All Honda Accord trims can be updated with the Honda Sensing driver assistance suite. This package, which costs $1,000, comprises advanced technologies like active lane keep assist, adaptive cruise control, forward collision warning, and automatic emergency braking.
Technology abounds on all 2017 Accords, beginning with the four-speaker audio system, Bluetooth and USB connectivity, 8-inch infotainment display, and rearview camera in the LX model. Upgrading to the Sport adds a 10-way power-adjustable driver’s seat, while the new Sport SE trim comes with heated front seats and leather upholstery.
Buyers looking for a truly luxurious experience at an affordable price point can opt for the EX. This adds a second 7″ touch screen display through which you can sync your smartphone using either Apple CarPlay or Android Auto connectivity. It also includes a moonroof, push-button start, both HD and satellite radio, and the LaneWatch blind spot camera. If you want leather upholstery, heated front seats, and a seven-speaker premium audio system, those items are included in the EX-L.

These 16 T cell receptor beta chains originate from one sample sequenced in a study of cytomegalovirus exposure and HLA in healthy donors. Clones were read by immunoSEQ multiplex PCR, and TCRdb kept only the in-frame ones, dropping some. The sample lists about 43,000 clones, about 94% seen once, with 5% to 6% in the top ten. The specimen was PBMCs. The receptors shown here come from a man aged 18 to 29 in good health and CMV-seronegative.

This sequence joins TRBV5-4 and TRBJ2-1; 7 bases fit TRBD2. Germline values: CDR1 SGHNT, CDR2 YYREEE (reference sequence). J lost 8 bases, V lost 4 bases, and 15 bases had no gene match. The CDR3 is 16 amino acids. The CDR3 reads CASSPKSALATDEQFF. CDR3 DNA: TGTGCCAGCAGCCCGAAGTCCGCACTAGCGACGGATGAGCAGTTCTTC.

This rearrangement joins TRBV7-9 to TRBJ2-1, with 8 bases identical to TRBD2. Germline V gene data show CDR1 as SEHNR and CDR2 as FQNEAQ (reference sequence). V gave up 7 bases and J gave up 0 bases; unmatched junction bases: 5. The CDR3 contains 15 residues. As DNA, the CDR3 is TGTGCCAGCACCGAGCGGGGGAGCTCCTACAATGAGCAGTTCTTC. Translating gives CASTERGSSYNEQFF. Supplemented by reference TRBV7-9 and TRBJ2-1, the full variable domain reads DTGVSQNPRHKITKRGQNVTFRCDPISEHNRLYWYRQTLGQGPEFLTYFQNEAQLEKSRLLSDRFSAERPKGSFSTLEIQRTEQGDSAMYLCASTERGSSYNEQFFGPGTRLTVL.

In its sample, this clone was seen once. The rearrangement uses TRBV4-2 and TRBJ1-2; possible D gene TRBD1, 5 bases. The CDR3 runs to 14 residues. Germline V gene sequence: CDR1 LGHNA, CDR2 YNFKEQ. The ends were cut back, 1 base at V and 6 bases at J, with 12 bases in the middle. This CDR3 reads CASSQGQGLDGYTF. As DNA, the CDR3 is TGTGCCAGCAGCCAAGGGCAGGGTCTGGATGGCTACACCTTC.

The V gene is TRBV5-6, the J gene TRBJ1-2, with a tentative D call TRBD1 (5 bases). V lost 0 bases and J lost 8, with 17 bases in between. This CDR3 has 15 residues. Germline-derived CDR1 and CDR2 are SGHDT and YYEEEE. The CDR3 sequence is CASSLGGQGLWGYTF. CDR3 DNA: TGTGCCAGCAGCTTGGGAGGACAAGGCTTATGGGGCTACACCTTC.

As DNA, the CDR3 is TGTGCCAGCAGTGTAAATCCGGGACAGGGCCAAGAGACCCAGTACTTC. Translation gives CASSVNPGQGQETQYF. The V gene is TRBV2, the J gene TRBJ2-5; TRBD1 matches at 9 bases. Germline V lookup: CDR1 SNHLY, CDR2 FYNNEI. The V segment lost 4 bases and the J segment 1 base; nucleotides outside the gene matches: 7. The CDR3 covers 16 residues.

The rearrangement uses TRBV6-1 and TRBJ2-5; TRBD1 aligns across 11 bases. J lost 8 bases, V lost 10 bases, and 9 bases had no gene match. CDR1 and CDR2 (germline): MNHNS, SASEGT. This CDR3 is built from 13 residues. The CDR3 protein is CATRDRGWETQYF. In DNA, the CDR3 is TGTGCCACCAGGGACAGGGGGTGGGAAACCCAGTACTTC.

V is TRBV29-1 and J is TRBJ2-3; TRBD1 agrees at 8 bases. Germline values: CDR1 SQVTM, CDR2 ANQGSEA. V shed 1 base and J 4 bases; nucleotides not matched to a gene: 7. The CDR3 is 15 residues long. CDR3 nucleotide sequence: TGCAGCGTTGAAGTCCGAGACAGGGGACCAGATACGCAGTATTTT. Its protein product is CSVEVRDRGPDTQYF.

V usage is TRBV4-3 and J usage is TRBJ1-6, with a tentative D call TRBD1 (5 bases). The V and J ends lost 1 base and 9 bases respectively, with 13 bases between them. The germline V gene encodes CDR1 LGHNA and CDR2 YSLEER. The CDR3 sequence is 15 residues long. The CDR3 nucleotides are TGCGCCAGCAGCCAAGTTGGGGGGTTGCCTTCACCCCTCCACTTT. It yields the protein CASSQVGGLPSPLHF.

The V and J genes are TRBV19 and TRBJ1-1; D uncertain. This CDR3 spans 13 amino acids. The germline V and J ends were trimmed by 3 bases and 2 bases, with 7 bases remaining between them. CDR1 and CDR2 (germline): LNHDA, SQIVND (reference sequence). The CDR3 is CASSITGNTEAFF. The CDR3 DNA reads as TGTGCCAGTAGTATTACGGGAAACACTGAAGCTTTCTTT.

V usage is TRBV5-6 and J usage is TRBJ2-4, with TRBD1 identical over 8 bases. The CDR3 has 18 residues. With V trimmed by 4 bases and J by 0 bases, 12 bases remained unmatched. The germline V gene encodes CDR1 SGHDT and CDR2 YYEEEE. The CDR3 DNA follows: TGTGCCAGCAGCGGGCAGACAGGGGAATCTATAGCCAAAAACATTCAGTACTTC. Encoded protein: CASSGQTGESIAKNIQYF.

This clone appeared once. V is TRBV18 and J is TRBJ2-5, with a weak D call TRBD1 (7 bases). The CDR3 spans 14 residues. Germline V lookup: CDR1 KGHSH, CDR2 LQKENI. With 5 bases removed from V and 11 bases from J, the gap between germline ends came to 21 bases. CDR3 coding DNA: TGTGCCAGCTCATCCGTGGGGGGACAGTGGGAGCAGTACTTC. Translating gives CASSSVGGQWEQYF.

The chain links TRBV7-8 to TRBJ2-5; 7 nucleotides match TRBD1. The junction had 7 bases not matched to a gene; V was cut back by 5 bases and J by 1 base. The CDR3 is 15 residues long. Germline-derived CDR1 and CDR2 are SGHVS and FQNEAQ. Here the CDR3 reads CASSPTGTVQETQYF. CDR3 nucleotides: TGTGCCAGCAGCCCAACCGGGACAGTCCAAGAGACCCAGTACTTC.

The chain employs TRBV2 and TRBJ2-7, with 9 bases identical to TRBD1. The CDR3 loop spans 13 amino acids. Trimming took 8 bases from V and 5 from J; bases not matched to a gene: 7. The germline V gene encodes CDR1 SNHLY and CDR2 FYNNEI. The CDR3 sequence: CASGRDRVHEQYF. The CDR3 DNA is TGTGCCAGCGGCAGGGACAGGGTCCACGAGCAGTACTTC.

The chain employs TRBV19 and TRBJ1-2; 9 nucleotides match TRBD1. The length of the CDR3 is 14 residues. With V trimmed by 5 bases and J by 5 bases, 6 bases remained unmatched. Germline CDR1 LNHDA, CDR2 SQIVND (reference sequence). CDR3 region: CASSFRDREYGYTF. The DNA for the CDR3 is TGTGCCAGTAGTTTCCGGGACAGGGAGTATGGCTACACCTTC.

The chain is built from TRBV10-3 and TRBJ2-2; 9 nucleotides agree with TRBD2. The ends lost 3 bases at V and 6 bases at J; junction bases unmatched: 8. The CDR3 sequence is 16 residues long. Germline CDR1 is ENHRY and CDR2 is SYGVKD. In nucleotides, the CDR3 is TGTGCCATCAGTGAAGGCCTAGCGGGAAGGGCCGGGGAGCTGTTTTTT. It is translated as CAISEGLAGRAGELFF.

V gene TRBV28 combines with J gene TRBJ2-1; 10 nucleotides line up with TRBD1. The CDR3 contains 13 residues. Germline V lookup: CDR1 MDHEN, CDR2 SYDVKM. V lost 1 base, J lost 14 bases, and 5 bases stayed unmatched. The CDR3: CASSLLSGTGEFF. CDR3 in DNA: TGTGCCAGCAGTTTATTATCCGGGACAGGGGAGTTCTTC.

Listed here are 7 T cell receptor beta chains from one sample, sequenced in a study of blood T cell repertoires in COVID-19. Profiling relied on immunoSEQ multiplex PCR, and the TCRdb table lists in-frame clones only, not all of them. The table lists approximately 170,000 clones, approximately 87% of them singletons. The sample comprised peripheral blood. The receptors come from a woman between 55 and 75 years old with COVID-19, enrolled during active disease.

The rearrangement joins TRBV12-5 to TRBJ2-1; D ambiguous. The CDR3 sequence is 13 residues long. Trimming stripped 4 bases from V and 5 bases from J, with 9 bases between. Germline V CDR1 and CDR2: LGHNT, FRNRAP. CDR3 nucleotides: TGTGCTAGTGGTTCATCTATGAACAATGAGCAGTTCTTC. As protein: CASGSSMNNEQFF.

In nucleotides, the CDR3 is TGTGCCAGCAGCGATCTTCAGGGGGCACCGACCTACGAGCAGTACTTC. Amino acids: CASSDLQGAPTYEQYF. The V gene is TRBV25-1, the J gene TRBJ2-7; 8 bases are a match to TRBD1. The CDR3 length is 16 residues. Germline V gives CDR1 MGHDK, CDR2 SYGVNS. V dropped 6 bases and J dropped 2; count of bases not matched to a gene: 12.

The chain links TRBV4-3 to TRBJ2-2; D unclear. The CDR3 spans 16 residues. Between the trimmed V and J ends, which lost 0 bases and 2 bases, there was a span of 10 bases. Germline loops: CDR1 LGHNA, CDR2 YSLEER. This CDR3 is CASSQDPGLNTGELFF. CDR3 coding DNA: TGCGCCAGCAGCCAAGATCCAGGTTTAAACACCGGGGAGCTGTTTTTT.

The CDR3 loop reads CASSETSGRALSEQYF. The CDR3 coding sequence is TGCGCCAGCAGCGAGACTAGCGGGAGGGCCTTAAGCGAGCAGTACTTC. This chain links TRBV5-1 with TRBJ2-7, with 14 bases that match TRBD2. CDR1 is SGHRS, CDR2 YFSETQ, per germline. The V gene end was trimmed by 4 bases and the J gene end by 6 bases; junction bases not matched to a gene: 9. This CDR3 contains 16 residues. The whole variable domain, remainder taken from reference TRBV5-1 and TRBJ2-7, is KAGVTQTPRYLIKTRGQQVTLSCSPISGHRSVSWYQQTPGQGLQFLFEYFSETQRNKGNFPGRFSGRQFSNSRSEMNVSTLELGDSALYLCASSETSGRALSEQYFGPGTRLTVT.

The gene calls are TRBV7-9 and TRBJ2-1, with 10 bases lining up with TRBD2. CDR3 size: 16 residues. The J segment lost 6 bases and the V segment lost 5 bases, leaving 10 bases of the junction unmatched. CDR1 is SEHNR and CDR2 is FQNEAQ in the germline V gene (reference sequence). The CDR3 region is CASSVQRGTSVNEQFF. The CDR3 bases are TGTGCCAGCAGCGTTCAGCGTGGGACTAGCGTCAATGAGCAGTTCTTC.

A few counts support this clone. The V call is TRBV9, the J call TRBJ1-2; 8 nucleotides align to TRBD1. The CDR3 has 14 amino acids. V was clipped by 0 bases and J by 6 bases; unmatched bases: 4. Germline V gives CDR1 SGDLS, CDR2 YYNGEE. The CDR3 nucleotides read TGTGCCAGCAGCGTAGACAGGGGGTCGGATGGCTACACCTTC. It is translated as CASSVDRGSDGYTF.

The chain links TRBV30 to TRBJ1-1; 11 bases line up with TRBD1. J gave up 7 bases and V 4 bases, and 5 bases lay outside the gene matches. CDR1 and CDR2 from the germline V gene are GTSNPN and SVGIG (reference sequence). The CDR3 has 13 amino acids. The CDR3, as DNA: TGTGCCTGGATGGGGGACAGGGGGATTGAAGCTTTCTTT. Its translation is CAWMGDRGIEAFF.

Finally, the fully loaded Touring model of the Accord includes all those features plus navigation, front and rear parking sensors, and rain-sensing windshield wipers.
Compared to the Competition
It’s clear that the Accord is one of the best all-around cars in the midsize sedan class. As with most cars with this much versatility, however, some rivals are more impressive when it comes to specific features. For example, buyers who are looking for a long list of standard features on all trim levels might prefer the Hyundai Sonata to the Accord. If you’re looking for a midsize sedan that performs like a sports car, you’d probably be better off considering the Mazda 6. But for an overall great car, it’s almost impossible to beat the 2017 Honda Accord.
The Accord’s closest competitor is likely the Toyota Camry, though the Accord boasts better fuel economy, more standard features, and a more refined interior than the latter car. And while the Nissan Altima is known for its incredible cabin and comfortable zero-gravity front seats, it includes fewer standard features than the Accord at a higher price point.